As climate impacts intensify across the globe, the efforts in adaptation planning, financing and implementation are not keeping pace with the growing risks, according to the latest report from United Nations Environment Programme (UNEP).
Released ahead of COP27 – the latest round of climate talks taking place in Sharm El-Sheikh, Egypt – The Adaptation Gap Report 2022: Too Little, Too Slow – Climate adaptation failure puts world at risk, finds that countries must dramatically increase funding and implementation of actions designed to help vulnerable nations and communities adapt to the climate storm.
CLIMATE CRISIS; ADAPTATION IN ALL ITS SERIOUSNESS
Noting that adaptation must be treated with a seriousness that reflects the equal worth of all members of the human family, UN Secretary-General António Guterres said “it’s time for a global climate adaptation overhaul that puts aside excuses and picks up the toolbox to fix the problems.”
“Adaptation needs in the developing world are set to sky rocket to as much as $340 billion a year by 2030. Yet adaptation support today stands at less than one-tenth of that amount. The most vulnerable people and communities are paying the price. This is unacceptable,” he added.
Meanwhile, UNEP Executive Director Inger Andersen said: “Climate change is landing blow after blow upon humanity, as we saw throughout 2022: most viscerally in the floods that put much of Pakistan under water. The world must urgently reduce greenhouse gas emissions to limit the impacts of climate change. But we must also urgently increase efforts to adapt to the impacts that are already here and those to come.”
“Nations need to back the strong words in the Glasgow Climate Pact with strong action to increase adaptation investments and outcomes, starting at COP27,” she added
CLIMATE RISKS RISING
The report states that a multi-year drought in the Horn of Africa, unprecedented flooding in South Asia and severe summer heat across the northern hemisphere point to mounting climate risks. These impacts are coming at only 1.1°C above pre-industrial temperatures.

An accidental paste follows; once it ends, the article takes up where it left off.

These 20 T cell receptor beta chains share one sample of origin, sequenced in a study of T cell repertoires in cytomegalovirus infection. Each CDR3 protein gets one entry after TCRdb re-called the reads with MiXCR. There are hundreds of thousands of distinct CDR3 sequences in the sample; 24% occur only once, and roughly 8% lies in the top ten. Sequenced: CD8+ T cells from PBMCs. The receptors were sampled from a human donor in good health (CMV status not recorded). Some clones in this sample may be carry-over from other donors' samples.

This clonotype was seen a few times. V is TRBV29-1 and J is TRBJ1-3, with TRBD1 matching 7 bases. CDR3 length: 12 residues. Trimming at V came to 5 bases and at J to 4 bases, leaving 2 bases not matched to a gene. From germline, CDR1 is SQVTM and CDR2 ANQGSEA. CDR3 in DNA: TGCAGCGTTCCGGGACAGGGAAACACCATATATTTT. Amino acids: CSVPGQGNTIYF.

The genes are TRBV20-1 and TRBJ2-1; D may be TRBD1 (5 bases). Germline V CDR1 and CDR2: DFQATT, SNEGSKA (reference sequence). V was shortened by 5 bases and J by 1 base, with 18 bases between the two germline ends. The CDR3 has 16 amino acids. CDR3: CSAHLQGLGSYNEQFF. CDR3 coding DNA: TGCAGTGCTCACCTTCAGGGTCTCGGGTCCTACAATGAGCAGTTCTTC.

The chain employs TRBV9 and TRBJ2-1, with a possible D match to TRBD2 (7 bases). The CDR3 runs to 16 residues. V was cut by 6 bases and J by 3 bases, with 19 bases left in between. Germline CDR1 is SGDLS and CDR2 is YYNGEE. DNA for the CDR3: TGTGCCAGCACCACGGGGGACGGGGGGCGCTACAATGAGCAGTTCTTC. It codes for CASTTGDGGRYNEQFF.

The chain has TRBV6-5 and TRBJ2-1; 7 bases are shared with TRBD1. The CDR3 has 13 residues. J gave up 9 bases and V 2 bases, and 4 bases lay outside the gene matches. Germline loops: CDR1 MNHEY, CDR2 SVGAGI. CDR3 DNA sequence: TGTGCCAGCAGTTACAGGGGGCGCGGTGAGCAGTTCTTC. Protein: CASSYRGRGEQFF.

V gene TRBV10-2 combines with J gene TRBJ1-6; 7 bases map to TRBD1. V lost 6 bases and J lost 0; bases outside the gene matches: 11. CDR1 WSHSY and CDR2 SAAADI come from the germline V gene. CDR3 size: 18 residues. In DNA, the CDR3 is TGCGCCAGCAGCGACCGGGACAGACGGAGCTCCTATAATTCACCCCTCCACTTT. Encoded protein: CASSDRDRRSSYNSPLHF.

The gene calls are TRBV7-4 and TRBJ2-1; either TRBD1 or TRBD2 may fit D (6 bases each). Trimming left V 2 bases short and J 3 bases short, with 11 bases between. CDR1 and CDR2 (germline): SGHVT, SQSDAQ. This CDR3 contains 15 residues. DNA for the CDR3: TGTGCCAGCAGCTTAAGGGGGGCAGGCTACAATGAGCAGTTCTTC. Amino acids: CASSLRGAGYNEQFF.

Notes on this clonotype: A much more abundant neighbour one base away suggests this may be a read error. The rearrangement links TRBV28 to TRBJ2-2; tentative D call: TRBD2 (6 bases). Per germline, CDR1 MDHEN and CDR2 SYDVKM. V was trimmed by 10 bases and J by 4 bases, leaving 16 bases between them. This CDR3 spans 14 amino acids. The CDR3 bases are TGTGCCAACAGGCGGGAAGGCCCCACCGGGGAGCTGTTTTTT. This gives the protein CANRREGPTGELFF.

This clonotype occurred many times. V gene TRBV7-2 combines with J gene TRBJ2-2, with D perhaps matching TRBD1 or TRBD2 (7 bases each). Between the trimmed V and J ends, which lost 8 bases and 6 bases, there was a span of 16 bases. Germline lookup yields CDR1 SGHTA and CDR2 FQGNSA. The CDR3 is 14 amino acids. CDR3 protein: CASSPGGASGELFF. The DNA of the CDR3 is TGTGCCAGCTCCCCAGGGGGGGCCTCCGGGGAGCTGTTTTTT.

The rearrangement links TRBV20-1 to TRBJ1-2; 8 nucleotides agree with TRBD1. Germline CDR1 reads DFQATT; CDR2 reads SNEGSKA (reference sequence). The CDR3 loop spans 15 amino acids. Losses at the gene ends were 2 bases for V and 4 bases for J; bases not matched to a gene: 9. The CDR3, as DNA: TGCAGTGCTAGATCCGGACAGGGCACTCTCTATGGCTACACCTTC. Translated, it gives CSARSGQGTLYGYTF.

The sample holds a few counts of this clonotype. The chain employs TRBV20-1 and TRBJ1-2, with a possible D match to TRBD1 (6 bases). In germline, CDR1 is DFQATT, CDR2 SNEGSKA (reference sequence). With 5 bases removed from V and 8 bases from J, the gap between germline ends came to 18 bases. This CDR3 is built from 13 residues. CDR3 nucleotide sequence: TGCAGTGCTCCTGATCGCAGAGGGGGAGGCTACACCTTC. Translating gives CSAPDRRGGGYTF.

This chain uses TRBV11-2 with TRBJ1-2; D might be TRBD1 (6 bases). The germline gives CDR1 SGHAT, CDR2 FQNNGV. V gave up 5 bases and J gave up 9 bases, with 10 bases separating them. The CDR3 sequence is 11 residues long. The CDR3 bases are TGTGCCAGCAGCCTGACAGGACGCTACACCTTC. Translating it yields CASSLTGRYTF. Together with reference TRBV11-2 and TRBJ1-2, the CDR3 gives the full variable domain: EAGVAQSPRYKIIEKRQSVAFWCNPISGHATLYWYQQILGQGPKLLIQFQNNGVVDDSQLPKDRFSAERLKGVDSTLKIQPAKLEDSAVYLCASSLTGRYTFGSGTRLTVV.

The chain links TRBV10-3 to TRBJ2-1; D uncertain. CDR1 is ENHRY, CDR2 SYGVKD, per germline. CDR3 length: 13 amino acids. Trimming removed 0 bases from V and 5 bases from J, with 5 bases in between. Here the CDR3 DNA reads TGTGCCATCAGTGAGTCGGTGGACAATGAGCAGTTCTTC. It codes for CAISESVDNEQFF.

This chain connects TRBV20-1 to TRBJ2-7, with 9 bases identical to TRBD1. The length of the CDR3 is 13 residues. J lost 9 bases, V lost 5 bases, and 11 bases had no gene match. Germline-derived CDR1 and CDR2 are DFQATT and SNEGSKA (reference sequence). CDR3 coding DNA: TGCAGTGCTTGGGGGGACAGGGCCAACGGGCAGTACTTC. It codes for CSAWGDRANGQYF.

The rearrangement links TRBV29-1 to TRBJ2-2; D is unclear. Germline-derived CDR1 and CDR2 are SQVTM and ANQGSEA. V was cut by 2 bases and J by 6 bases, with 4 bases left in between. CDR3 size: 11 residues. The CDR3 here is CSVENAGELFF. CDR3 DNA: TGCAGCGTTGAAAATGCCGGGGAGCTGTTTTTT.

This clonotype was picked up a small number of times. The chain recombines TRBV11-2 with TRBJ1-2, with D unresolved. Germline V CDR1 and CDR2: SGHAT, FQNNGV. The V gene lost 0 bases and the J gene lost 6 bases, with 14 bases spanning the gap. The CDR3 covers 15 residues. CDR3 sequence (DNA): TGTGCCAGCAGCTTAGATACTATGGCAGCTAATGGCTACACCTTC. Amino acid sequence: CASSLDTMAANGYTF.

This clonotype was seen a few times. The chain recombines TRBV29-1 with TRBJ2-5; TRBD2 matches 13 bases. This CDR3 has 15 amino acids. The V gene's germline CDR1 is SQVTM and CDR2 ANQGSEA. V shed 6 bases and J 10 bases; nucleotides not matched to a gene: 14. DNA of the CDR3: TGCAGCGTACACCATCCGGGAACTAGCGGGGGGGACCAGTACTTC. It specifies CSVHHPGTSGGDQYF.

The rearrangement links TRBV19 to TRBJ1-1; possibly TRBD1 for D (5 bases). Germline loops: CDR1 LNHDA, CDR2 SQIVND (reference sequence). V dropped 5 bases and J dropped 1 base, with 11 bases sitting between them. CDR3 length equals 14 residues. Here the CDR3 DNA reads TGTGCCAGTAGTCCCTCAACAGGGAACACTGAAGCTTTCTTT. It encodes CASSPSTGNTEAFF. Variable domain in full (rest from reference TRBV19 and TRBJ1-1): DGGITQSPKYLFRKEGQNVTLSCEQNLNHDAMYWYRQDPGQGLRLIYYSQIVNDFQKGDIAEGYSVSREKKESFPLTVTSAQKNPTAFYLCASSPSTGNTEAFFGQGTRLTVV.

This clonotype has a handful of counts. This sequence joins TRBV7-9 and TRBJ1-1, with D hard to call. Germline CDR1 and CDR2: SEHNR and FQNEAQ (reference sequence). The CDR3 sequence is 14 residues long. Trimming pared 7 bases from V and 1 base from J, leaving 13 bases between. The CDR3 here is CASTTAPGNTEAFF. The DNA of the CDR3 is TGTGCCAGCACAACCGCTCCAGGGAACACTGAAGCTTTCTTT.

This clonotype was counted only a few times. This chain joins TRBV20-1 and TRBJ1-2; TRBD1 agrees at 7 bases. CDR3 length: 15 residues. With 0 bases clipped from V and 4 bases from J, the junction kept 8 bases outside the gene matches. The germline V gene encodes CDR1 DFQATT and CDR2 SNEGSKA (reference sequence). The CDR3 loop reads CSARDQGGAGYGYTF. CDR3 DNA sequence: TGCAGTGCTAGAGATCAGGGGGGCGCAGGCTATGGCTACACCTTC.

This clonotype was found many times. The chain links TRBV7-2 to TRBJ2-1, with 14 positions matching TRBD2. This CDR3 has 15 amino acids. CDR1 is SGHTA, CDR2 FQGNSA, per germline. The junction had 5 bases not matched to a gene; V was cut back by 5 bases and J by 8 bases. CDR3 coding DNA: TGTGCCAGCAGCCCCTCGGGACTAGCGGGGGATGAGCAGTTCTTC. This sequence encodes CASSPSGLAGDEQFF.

According to UNEP’s Emissions Gap Report – the recently released sister publication of the Adaptation Gap Report – Nationally Determined Contributions (NDCs) under the Paris Agreement point towards global warming of 2.4-2.6°C by the end of the century. Research from the Intergovernmental Panel on Climate Change (IPCC) says that climate risks will intensify with each tenth of a degree.
Such trends mean that adaptation must take centre stage alongside mitigation in the global response to climate change, the report finds. Since even ambitious investments in adaptation cannot fully prevent climate impacts, losses and damages must also be addressed.
PROGRESS ON ADAPTATION SLOW AND SPOTTY
The report finds that more than eight out of ten countries have at least one national adaptation planning instrument, and they are getting better and more inclusive. One third of the 197 country Parties to the UN Framework Convention on Climate Change (UNFCCC) have incorporated quantified and time-bound targets on adaptation. Meanwhile, nearly 90 per cent of planning instruments analysed display consideration for gender and disadvantaged groups, such as Indigenous peoples.
However, financing to turn these plans into action isn’t following. International adaptation finance flows to developing countries are 5-10 times below estimated needs and the gap continues to widen. International adaptation finance flows to developing countries reached USD 29 billion in 2020, as reported by donor countries, an increase of 4 per cent from 2019.
Combined adaptation and mitigation finance flows in 2020 fell at least USD 17 billion short of the USD 100 billion pledged to developing countries. Significant acceleration is needed if a doubling of 2019 finance flows by 2025 is to be met, as urged by the Glasgow Climate Pact.
Estimated annual adaptation needs are USD 160-340 billion by 2030 and USD 315-565 billion by 2050.
Implementation of adaptation actions – concentrated in agriculture, water, ecosystems and cross-cutting sectors – is increasing, but not keeping up with climate impacts. Without a step change in support, adaptation actions could be outstripped by accelerating climate risks.
The report finds that linking adaptation and mitigation actions – such as nature-based solutions – from the outset in planning, finance, and implementation can enhance co-benefits. It could also limit potential trade-offs, such as hydro power reducing food security or irrigation increasing energy consumption.
The authors conclude that strong political will is needed to increase adaptation investments and outcomes. Crises such as the war in Ukraine and the COVID-19 pandemic cannot be allowed to derail international efforts to increase adaptation. Unprecedented political will and more long-term investments in adaptation are urgently needed to avoid the adaptation gap from widening.